15 If your brother is distressed because of what you eat, you are no longer acting in love. Do not by your eating destroy your brother for whom Christ died. 16 Do not allow what you consider good to be spoken of as evil. 17 For the kingdom of God is not a matter of eating and drinking, but of righteousness, peace and joy in the Holy Spiritâ€¦.19 Let us therefore make every effort to do what leads to peace and to mutual edificationâ€¦.22 So whatever you believe about these things keep between yourself and God. Blessed is the man who does not condemn himself by what he approves.
1 We who are strong ought to bear with the failings of the weak and not to please ourselves. 2 Each of us should please his neighbor for his good, to build him up. 3 For even Christ did not please himself but, as it is written: "The insults of those who insult you have fallen on me."
I think Paul realized how fragile the church in Jerusalem was. He realized how weak the faith of many was. This was a solid man who really was focused on the gospel. The welfare of others was his primary concern. He did not allow their judgment of him force his judgment of them. He wasn't going to let himself become a stumbling block to the Jewish believers.
Posted on 03/04/2015 6:07 PM by Larry G
Tuesday, 3 March 2015
Thinking about the Total Picture
Did Joseph know God's reasons for what he endured while he was enduring it? (How do you know?) How might this fact affect an individual's response to trials?
When Joseph reveals himself to his brothers in Genesis, chapter 45, he tells them not to be distressed for what they did because he, Joseph, now realizes everything that happened in his life, occurred so that the end result was to save lives. Not only Jacob and his family saved but the Egyptians and others in the surrounding countries. Apparently Joseph was not aware of why things were happening as they did until the end when he was able to see the total picture.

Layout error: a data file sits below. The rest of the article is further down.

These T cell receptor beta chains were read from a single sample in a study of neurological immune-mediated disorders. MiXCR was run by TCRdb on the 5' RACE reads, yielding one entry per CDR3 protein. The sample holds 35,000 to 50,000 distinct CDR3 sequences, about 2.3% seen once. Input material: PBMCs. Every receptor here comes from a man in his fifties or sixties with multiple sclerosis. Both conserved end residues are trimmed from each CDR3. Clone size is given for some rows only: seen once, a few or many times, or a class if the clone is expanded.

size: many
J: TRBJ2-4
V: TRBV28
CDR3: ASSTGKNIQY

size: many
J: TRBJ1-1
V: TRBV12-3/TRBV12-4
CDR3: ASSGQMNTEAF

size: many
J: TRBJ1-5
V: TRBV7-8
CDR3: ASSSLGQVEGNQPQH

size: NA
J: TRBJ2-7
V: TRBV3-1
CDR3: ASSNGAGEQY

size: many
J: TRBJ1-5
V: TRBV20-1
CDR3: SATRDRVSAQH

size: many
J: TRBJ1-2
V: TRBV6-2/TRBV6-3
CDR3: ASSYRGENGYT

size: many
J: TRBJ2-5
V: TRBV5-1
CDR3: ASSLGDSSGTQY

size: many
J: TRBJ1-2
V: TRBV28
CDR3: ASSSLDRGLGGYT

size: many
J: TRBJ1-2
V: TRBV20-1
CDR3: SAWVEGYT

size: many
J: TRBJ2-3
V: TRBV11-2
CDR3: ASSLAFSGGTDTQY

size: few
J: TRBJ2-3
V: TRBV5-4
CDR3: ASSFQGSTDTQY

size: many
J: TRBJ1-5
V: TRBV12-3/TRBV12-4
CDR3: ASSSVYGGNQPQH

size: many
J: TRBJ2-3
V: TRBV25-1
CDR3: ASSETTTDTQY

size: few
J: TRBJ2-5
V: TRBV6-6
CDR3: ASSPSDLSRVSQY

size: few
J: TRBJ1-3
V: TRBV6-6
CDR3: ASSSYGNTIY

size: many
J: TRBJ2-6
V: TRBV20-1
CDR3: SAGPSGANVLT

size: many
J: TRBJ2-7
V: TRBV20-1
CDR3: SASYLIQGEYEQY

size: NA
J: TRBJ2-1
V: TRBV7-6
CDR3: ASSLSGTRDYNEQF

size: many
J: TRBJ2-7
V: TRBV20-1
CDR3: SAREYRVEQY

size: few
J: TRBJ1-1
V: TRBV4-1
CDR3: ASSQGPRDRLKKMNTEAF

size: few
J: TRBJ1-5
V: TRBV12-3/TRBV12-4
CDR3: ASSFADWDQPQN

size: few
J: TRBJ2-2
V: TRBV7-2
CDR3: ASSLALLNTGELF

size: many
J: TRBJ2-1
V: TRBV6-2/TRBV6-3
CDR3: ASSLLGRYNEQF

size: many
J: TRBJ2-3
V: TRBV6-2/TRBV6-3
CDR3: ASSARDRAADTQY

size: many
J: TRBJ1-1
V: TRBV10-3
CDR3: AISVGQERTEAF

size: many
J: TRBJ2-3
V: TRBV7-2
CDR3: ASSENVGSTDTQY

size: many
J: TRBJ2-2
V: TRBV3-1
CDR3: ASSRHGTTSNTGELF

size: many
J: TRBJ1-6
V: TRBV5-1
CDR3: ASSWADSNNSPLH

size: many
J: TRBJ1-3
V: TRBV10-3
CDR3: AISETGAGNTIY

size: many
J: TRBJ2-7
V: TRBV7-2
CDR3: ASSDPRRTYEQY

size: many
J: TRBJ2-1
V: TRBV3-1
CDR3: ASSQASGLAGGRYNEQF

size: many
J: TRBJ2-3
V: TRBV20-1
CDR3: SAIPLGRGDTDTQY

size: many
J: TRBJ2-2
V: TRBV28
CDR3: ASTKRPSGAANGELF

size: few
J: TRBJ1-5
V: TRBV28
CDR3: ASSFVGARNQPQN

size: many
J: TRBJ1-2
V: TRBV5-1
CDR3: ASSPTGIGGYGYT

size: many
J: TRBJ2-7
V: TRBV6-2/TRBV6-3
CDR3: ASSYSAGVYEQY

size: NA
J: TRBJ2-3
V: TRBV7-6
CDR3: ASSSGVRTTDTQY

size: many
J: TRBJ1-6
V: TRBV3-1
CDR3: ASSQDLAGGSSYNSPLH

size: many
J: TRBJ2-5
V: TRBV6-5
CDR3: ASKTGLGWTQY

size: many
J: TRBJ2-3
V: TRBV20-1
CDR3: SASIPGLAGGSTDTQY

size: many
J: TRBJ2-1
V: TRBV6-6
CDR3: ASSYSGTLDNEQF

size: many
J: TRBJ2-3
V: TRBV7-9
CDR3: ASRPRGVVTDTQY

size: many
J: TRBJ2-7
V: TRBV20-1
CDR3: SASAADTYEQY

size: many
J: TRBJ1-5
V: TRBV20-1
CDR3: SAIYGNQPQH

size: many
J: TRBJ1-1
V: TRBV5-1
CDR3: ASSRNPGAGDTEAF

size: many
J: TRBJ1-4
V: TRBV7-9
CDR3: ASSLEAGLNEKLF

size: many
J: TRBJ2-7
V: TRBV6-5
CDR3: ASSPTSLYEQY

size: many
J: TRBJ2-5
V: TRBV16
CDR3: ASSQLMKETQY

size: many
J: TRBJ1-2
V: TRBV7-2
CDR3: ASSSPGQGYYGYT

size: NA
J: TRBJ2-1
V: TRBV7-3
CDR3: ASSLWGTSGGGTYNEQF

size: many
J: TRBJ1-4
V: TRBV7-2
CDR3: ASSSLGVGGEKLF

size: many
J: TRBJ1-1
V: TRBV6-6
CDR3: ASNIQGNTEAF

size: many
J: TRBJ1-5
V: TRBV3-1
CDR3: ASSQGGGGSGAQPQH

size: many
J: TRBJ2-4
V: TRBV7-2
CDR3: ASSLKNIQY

Hebrews 11 also mentions Joseph as an example of faith. But bear in mind, that this is done only after the writer of Hebrews defines faith as being sure of what we hope for and certain of what we do not see. Joseph knew God was watching over him but he did not know the ultimate purpose of his life until the end, when he was able to connect all of the dots.
Posted on 03/03/2015 7:45 AM by Larry G
Tuesday, 3 March 2015
Serving the Gospel
Why did the leaders of the Jerusalem church want Paul to participate in the vow (21:20-25)? In their eyes, how would this act serve the gospel?
20 When they heard this, they praised God. Then they said to Paul: "You see, brother, how many thousands of Jews have believed, and all of them are zealous for the law. 21 They have been informed that you teach all the Jews who live among the Gentiles to turn away from Moses, telling them not to circumcise their children or live according to our customs. 22 What shall we do? They will certainly hear that you have come, 23 so do what we tell you. There are four men with us who have made a vow. 24 Take these men, join in their purification rites and pay their expenses, so that they can have their heads shaved. Then everybody will know there is no truth in these reports about you, but that you yourself are living in obedience to the law. 25 As for the Gentile believers, we have written to them our decision that they should abstain from food sacrificed to idols, from blood, from the meat of strangled animals and from sexual immorality."
I think the leaders of the Jerusalem church were concerned that there would be disunity within the Jewish church because of Paul. I think they may have also been concerned for Paul's safety. The situation might have been that here were all of these believing Jews who apparently felt that Paul was advocating an abandonment of the Law. But actually the gospel about Jesus was the fulfillment of the Law. They would see that Paul rather than abandoning the Law was actually obedient to it. The gospel and the Law were tied together and Paul's behavior would show the connection.
Posted on 03/03/2015 6:04 PM by Larry G
Monday, 2 March 2015
All Things work together for Good
How does Joseph's life exemplify Romans 8:28-29?
28 We know that all things work together for the good of those who love God: those who are called according to His purpose. 29 For those He foreknew He also predestined to be conformed to the image of His Son, so that He would be the firstborn among many brothers.